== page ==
Japanese yen falls to two-decade low

The yen fell to a two-decade low against the dollar on concerns about a widening US-Japan interest rate gap. The Bank of Japan (BOJ) still maintains extremely low interest rates, even as the US Federal Reserve (Fed) plans to raise interest rates to cope with inflation.

Japanese Finance Minister Shunichi Suzuki reiterated on April 19 that strong currency moves were undesirable as the yen fell to a 20-year low against the dollar.

Mr. Suzuki made the comments ahead of his trip to Washington to attend the meeting of the Group of 20 Finance Ministers Meeting of the world’s leading developed and emerging economies (G20).

Minister Suzuki promised to be in close communication with the monetary authorities of the US and other countries to “react appropriately” to the currency moves.

He added that Japanese authorities were carefully considering how a weakening yen might affect the economy, as stability in the currency market is important.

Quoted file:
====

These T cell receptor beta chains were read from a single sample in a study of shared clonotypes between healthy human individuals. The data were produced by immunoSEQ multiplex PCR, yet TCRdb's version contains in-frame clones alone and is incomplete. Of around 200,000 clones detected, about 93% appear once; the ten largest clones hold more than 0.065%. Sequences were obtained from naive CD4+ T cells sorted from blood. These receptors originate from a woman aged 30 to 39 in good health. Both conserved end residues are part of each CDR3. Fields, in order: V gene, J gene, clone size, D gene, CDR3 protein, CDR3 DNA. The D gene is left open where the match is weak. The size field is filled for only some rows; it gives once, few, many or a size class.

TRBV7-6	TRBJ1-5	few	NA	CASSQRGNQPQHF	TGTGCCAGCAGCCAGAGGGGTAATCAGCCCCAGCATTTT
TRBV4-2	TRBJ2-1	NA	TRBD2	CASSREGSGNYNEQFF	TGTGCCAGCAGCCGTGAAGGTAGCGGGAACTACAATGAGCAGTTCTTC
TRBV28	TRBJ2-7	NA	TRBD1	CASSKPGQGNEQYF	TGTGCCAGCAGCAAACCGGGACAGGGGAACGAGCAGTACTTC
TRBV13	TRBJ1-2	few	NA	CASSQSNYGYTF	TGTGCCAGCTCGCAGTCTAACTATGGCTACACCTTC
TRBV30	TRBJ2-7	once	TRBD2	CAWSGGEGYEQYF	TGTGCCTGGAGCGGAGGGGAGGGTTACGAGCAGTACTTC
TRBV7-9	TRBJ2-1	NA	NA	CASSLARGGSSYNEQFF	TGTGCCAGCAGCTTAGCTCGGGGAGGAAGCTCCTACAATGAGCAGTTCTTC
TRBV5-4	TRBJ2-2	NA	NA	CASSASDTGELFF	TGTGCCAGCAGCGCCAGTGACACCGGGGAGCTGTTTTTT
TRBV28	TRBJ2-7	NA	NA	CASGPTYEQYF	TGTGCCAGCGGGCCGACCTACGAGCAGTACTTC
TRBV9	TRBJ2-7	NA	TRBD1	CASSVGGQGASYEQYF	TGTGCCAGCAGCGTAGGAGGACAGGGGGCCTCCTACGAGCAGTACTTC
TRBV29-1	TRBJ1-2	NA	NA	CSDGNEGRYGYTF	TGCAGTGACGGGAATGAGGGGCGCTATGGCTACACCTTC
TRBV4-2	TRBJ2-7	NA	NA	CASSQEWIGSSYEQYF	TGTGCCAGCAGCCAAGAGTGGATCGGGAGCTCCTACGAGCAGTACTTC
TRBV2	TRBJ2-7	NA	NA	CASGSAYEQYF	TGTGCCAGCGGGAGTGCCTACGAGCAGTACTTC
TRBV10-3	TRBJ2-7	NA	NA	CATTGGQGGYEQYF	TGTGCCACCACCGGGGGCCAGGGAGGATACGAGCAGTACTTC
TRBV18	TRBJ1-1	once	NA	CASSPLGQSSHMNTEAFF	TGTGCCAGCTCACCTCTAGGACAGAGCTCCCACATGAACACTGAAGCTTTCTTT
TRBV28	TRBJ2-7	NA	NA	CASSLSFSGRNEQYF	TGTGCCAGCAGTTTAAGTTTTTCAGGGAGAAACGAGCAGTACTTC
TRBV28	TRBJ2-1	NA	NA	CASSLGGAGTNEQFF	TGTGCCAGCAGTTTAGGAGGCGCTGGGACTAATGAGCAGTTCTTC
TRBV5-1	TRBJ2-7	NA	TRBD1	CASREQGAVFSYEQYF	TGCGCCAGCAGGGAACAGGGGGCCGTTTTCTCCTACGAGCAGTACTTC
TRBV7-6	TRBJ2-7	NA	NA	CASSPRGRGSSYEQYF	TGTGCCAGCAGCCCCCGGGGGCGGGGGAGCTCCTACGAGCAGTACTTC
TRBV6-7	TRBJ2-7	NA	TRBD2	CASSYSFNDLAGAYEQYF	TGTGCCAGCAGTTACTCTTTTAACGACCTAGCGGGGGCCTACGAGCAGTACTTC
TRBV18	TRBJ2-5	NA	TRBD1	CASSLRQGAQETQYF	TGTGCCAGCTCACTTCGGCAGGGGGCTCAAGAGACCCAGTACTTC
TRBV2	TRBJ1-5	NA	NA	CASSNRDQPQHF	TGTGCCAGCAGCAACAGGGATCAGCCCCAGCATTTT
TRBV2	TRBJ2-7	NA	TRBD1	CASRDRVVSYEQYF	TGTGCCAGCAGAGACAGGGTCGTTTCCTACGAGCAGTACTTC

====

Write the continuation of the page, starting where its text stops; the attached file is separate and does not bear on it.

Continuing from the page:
The sharp yen decline exacerbated import inflation pressures in Japan, amid soaring commodity costs, soaring global oil prices and worsening supply shortages in the wake of the Ukraine crisis.

Mr. Suzuki declined to comment on how the government and BOJ should react to the weakening of the yen, including intervening in the market.

Bank of Japan Governor Haruhiko Kuroda said there was no change in his overall assessment that a weaker yen would be good for the economy. It will enhance the value of profits that Japanese companies earn abroad.

However, on April 18, Mr. Kuroda said the yen’s recent moves were “quite sharp” and could hurt companies’ business plans. This is the strongest warning to date of the risks stemming from a currency devaluation.

According to Nikkei Asia, RT

According to Khanh Ly

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